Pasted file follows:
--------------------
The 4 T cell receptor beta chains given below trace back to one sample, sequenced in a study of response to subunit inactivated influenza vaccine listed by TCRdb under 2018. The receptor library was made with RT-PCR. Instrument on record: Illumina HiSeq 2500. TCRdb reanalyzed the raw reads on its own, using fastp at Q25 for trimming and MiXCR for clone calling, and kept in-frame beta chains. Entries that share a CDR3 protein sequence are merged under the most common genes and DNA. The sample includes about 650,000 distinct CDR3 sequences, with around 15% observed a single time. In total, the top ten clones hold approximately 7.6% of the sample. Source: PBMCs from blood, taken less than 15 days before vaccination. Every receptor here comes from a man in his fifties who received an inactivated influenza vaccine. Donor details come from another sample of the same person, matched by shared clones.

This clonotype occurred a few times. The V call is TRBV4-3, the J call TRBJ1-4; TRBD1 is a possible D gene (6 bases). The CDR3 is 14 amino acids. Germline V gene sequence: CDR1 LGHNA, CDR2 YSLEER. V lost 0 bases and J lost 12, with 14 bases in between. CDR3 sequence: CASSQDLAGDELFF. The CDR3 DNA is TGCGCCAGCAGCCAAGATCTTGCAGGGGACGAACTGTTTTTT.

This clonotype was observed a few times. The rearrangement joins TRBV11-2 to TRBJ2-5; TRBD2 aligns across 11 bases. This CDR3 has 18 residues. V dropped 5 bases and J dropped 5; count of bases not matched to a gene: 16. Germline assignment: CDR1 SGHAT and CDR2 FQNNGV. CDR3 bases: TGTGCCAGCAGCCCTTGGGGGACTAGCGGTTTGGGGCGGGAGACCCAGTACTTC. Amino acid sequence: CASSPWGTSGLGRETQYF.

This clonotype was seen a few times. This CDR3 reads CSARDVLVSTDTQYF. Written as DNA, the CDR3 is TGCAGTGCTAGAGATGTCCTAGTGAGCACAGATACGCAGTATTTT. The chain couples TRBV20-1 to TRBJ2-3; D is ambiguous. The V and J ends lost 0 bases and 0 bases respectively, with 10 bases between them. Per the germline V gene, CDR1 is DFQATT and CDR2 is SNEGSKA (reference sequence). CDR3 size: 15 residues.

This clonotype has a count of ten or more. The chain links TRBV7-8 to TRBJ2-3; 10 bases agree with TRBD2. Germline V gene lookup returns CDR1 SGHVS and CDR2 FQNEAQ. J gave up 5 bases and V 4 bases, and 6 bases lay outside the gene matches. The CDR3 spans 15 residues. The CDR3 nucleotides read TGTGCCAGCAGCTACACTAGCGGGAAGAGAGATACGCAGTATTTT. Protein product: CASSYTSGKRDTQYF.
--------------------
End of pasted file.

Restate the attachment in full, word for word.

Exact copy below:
The 4 T cell receptor beta chains given below trace back to one sample, sequenced in a study of response to subunit inactivated influenza vaccine listed by TCRdb under 2018. The receptor library was made with RT-PCR. Instrument on record: Illumina HiSeq 2500. TCRdb reanalyzed the raw reads on its own, using fastp at Q25 for trimming and MiXCR for clone calling, and kept in-frame beta chains. Entries that share a CDR3 protein sequence are merged under the most common genes and DNA. The sample includes about 650,000 distinct CDR3 sequences, with around 15% observed a single time. In total, the top ten clones hold approximately 7.6% of the sample. Source: PBMCs from blood, taken less than 15 days before vaccination. Every receptor here comes from a man in his fifties who received an inactivated influenza vaccine. Donor details come from another sample of the same person, matched by shared clones.

This clonotype occurred a few times. The V call is TRBV4-3, the J call TRBJ1-4; TRBD1 is a possible D gene (6 bases). The CDR3 is 14 amino acids. Germline V gene sequence: CDR1 LGHNA, CDR2 YSLEER. V lost 0 bases and J lost 12, with 14 bases in between. CDR3 sequence: CASSQDLAGDELFF. The CDR3 DNA is TGCGCCAGCAGCCAAGATCTTGCAGGGGACGAACTGTTTTTT.

This clonotype was observed a few times. The rearrangement joins TRBV11-2 to TRBJ2-5; TRBD2 aligns across 11 bases. This CDR3 has 18 residues. V dropped 5 bases and J dropped 5; count of bases not matched to a gene: 16. Germline assignment: CDR1 SGHAT and CDR2 FQNNGV. CDR3 bases: TGTGCCAGCAGCCCTTGGGGGACTAGCGGTTTGGGGCGGGAGACCCAGTACTTC. Amino acid sequence: CASSPWGTSGLGRETQYF.

This clonotype was seen a few times. This CDR3 reads CSARDVLVSTDTQYF. Written as DNA, the CDR3 is TGCAGTGCTAGAGATGTCCTAGTGAGCACAGATACGCAGTATTTT. The chain couples TRBV20-1 to TRBJ2-3; D is ambiguous. The V and J ends lost 0 bases and 0 bases respectively, with 10 bases between them. Per the germline V gene, CDR1 is DFQATT and CDR2 is SNEGSKA (reference sequence). CDR3 size: 15 residues.

This clonotype has a count of ten or more. The chain links TRBV7-8 to TRBJ2-3; 10 bases agree with TRBD2. Germline V gene lookup returns CDR1 SGHVS and CDR2 FQNEAQ. J gave up 5 bases and V 4 bases, and 6 bases lay outside the gene matches. The CDR3 spans 15 residues. The CDR3 nucleotides read TGTGCCAGCAGCTACACTAGCGGGAAGAGAGATACGCAGTATTTT. Protein product: CASSYTSGKRDTQYF.